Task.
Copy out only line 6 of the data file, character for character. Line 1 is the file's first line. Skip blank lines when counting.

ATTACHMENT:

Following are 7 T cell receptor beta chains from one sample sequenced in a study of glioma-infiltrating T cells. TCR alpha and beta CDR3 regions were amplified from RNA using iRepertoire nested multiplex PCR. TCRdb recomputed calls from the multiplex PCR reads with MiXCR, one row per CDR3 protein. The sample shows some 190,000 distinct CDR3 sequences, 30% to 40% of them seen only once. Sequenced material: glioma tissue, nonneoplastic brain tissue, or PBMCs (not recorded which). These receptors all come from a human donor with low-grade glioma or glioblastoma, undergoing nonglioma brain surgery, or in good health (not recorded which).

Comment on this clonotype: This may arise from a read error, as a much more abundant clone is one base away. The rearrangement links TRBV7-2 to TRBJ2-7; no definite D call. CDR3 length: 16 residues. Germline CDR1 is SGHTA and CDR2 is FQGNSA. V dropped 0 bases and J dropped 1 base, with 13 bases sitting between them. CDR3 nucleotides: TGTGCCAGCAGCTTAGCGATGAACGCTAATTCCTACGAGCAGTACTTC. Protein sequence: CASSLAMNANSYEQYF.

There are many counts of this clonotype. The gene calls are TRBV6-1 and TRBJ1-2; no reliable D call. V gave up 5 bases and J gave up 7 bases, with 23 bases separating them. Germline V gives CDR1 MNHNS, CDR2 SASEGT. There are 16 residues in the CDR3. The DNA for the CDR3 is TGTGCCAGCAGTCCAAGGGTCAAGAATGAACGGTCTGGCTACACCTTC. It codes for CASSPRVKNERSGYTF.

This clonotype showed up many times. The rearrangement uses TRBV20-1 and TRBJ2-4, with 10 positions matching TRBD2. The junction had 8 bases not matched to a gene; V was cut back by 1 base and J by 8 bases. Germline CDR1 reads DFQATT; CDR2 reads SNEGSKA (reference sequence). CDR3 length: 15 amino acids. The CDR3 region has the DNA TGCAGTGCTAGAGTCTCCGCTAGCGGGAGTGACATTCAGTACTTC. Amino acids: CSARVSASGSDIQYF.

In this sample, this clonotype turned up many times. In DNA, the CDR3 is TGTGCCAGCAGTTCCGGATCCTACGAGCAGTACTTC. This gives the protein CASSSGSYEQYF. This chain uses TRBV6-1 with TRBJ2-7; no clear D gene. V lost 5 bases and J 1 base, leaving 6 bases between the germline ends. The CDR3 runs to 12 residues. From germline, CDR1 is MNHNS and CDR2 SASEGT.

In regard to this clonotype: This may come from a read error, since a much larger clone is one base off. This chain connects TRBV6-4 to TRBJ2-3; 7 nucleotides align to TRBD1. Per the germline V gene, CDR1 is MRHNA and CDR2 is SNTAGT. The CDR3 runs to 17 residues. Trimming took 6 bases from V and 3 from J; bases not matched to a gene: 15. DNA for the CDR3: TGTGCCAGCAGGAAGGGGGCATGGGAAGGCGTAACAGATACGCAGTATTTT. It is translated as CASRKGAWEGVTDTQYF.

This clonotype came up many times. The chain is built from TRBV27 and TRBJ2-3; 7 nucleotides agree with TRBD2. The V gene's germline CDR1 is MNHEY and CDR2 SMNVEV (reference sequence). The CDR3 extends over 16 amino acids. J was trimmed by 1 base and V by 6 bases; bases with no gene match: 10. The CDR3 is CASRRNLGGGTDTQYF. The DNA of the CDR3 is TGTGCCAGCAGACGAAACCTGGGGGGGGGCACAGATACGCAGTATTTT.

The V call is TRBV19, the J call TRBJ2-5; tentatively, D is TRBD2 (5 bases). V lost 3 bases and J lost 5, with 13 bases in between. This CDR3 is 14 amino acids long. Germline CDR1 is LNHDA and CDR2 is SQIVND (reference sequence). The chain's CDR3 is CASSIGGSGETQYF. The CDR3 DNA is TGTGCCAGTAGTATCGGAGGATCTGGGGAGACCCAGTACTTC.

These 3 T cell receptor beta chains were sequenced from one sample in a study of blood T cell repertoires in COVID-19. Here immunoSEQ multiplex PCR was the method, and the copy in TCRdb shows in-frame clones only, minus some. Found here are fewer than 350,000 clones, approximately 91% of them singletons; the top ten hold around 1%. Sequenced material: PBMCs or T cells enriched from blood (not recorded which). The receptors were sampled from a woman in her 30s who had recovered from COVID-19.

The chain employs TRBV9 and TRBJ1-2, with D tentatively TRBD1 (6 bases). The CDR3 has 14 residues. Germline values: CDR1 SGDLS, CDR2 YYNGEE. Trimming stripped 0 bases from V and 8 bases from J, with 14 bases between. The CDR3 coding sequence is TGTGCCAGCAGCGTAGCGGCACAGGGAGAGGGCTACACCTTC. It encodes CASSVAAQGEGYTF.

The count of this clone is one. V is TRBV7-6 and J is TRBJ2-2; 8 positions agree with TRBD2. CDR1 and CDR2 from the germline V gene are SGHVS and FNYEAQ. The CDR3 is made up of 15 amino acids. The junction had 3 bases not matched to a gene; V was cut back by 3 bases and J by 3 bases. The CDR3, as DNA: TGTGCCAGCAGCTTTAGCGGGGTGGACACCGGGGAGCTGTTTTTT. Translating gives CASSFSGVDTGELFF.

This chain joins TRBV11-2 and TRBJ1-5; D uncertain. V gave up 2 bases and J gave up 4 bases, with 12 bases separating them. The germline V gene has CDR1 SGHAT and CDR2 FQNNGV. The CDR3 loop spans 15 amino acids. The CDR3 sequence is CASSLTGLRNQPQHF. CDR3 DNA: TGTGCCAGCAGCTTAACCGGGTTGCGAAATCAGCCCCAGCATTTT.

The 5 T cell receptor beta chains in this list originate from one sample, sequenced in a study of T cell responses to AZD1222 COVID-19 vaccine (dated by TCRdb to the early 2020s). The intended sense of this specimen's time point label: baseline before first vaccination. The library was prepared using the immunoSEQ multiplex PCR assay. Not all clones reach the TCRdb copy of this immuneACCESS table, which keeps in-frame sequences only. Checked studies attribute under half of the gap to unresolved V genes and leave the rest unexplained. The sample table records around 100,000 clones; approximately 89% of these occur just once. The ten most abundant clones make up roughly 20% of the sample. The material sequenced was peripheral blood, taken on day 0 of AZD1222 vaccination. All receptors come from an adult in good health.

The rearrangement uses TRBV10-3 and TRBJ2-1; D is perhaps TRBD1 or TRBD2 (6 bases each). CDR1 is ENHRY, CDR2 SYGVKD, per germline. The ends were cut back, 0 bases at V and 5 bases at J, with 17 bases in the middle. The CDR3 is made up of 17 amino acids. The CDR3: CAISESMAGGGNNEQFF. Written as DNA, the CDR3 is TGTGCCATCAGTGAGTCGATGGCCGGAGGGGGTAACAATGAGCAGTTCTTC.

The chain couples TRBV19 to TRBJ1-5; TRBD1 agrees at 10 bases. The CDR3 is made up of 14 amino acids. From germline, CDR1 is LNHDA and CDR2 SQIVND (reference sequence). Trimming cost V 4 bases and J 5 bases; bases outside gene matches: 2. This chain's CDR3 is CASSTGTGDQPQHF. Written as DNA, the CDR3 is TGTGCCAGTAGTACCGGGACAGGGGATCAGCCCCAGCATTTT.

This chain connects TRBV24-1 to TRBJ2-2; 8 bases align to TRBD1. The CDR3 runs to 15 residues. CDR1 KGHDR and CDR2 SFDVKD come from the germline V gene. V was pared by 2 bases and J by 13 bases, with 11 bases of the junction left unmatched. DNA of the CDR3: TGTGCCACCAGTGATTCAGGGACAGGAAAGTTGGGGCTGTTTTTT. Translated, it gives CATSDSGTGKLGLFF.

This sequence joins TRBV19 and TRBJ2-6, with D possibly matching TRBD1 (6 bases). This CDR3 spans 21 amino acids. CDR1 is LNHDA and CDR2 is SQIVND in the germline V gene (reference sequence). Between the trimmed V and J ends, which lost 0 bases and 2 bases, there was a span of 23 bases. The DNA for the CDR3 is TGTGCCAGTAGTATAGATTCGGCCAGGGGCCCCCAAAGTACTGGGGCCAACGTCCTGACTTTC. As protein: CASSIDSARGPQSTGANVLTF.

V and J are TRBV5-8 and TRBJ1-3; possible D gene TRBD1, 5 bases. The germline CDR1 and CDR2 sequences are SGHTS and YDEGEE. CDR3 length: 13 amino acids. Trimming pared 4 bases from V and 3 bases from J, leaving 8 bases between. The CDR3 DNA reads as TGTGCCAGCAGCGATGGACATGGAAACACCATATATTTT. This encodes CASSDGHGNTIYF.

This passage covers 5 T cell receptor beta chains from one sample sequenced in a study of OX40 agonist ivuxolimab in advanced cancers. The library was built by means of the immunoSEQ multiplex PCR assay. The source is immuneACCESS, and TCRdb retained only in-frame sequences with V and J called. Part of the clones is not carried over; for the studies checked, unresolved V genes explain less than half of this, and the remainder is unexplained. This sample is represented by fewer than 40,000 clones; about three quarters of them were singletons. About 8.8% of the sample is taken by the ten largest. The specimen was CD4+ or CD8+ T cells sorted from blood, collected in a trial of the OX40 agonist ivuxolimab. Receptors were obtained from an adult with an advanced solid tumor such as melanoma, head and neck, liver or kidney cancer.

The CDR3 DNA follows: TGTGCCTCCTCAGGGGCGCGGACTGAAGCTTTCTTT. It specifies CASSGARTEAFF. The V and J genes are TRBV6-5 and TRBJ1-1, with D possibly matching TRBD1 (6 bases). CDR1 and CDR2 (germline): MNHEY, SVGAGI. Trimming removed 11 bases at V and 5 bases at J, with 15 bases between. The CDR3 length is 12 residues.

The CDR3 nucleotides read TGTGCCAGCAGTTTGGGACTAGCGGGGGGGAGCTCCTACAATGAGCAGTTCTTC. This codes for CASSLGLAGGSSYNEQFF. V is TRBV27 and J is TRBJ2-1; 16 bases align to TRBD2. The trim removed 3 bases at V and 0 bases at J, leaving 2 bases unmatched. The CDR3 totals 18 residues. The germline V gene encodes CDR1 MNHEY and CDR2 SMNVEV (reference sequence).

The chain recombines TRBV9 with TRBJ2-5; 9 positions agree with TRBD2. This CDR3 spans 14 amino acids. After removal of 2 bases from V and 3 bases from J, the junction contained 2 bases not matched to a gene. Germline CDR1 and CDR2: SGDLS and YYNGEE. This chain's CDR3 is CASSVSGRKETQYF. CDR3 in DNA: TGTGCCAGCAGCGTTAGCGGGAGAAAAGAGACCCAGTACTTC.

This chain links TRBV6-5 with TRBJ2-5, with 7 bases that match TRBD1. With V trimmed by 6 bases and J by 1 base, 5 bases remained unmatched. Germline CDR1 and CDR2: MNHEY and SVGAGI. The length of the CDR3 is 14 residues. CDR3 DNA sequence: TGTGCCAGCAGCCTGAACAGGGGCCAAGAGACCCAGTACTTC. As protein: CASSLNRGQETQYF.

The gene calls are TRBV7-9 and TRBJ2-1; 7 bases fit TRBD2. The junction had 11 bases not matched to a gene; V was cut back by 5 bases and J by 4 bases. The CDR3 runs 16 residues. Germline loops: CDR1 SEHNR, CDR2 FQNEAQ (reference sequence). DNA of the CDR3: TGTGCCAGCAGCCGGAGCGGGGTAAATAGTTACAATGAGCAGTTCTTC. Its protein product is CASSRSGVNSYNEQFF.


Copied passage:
In regard to this clonotype: This may come from a read error, since a much larger clone is one base off. This chain connects TRBV6-4 to TRBJ2-3; 7 nucleotides align to TRBD1. Per the germline V gene, CDR1 is MRHNA and CDR2 is SNTAGT. The CDR3 runs to 17 residues. Trimming took 6 bases from V and 3 from J; bases not matched to a gene: 15. DNA for the CDR3: TGTGCCAGCAGGAAGGGGGCATGGGAAGGCGTAACAGATACGCAGTATTTT. It is translated as CASRKGAWEGVTDTQYF.